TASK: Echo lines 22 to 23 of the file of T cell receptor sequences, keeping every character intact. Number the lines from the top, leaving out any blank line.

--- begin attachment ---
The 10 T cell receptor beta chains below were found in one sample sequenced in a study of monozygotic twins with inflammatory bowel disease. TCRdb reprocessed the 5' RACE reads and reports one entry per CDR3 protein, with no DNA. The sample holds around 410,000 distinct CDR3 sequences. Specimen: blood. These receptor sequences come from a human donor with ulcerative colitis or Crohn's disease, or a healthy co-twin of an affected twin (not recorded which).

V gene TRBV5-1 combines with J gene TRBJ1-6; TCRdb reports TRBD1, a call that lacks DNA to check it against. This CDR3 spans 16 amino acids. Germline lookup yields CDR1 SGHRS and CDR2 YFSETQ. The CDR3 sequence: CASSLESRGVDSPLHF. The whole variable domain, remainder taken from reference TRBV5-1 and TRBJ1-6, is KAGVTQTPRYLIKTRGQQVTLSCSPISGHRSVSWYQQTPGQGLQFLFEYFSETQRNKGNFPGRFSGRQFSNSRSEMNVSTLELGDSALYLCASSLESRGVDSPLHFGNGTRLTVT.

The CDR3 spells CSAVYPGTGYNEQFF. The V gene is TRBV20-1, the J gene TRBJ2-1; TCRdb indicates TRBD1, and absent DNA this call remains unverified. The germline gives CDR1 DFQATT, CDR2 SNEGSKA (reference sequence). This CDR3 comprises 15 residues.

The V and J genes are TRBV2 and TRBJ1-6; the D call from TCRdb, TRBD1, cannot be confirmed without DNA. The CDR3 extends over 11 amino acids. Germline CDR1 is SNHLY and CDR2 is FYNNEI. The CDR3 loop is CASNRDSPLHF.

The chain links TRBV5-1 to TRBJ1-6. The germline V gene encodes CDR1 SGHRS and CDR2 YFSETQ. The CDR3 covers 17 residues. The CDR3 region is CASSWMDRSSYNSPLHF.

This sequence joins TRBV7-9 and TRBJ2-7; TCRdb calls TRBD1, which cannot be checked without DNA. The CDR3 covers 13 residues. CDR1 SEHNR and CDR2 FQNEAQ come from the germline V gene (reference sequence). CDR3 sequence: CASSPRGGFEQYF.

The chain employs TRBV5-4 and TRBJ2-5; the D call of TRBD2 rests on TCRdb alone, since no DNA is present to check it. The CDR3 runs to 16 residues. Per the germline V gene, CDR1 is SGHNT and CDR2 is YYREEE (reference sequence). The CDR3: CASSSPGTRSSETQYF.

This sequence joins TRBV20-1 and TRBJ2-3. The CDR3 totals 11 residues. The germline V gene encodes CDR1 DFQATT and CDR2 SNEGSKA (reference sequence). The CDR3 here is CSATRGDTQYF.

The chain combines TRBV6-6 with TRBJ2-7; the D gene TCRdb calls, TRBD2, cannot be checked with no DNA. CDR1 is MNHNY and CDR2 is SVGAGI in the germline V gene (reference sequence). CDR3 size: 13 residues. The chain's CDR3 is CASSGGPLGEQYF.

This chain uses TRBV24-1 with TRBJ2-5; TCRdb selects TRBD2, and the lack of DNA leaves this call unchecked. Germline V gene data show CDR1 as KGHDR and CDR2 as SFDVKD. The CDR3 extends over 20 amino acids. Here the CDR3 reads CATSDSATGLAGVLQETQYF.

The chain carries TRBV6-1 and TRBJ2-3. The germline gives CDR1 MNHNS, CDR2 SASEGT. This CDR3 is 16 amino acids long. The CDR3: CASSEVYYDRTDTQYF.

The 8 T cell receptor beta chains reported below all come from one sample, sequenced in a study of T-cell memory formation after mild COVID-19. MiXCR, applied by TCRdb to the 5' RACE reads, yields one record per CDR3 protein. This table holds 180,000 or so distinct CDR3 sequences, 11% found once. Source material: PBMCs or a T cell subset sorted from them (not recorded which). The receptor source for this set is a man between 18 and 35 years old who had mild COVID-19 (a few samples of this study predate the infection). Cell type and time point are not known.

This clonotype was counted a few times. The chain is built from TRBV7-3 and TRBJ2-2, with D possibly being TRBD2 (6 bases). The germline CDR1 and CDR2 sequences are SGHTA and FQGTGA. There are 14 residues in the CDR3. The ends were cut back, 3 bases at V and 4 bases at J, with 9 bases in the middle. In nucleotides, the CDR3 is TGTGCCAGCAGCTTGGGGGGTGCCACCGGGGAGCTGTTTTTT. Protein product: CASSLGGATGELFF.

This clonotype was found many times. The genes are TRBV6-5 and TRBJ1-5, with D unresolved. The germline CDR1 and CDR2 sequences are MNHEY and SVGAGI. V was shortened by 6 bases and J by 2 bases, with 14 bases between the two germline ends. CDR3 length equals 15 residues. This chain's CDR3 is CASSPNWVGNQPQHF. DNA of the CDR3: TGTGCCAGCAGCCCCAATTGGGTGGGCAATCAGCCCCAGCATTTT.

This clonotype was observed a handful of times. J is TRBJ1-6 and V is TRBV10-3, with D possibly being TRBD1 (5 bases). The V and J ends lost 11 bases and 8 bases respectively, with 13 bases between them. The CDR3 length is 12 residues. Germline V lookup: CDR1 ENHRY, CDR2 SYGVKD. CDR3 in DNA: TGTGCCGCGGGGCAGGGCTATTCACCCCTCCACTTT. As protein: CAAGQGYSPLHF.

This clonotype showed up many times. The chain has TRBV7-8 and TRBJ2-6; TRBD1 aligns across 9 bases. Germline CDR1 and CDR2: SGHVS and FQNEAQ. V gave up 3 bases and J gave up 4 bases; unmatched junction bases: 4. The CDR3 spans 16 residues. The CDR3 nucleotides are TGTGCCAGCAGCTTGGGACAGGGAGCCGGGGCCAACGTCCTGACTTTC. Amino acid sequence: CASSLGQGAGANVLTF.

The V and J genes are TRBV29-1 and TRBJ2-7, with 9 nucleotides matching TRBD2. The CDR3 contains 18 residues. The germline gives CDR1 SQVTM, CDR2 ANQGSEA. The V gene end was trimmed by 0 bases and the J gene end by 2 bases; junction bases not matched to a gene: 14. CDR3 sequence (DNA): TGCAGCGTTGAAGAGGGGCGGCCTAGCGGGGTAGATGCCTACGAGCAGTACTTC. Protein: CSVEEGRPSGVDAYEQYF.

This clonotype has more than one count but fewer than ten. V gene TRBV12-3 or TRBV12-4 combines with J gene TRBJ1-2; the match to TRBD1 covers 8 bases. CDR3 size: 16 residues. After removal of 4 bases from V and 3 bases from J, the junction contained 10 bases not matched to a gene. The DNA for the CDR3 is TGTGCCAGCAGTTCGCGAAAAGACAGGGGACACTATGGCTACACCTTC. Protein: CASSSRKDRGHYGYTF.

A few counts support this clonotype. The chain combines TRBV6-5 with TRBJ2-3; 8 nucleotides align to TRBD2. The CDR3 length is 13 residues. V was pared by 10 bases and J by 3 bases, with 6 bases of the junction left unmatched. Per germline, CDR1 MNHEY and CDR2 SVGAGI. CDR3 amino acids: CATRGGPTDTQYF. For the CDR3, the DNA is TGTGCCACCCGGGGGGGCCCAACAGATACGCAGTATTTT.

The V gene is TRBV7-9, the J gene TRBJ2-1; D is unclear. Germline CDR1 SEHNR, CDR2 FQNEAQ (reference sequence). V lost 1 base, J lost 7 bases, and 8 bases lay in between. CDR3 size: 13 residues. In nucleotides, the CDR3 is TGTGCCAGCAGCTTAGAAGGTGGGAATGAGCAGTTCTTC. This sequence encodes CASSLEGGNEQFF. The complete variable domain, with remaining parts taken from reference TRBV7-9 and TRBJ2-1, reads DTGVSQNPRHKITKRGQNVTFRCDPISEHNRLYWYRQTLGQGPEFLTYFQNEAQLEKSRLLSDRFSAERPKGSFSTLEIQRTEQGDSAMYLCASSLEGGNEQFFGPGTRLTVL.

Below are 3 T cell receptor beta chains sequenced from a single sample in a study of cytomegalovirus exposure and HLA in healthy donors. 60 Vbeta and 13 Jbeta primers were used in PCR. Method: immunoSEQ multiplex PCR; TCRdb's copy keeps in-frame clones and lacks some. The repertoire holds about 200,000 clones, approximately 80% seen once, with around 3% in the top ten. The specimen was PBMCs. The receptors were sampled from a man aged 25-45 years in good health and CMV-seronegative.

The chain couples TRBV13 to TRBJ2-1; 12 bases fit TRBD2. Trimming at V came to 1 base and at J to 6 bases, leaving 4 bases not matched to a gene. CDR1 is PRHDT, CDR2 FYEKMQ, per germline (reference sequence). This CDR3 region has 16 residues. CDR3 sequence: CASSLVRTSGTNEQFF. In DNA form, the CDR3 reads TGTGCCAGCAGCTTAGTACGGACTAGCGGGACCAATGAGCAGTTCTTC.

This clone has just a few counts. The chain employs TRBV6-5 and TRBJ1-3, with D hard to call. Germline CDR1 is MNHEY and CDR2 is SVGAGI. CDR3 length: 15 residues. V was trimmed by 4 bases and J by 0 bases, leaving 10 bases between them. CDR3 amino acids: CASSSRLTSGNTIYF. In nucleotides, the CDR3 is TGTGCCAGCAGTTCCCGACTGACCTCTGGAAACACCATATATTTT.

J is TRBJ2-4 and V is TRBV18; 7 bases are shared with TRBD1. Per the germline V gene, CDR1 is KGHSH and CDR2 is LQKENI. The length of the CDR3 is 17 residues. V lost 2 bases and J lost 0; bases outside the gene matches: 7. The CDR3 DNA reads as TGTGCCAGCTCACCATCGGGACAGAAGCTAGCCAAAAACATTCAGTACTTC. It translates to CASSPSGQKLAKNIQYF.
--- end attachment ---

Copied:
The chain couples TRBV13 to TRBJ2-1; 12 bases fit TRBD2. Trimming at V came to 1 base and at J to 6 bases, leaving 4 bases not matched to a gene. CDR1 is PRHDT, CDR2 FYEKMQ, per germline (reference sequence). This CDR3 region has 16 residues. CDR3 sequence: CASSLVRTSGTNEQFF. In DNA form, the CDR3 reads TGTGCCAGCAGCTTAGTACGGACTAGCGGGACCAATGAGCAGTTCTTC.

This clone has just a few counts. The chain employs TRBV6-5 and TRBJ1-3, with D hard to call. Germline CDR1 is MNHEY and CDR2 is SVGAGI. CDR3 length: 15 residues. V was trimmed by 4 bases and J by 0 bases, leaving 10 bases between them. CDR3 amino acids: CASSSRLTSGNTIYF. In nucleotides, the CDR3 is TGTGCCAGCAGTTCCCGACTGACCTCTGGAAACACCATATATTTT.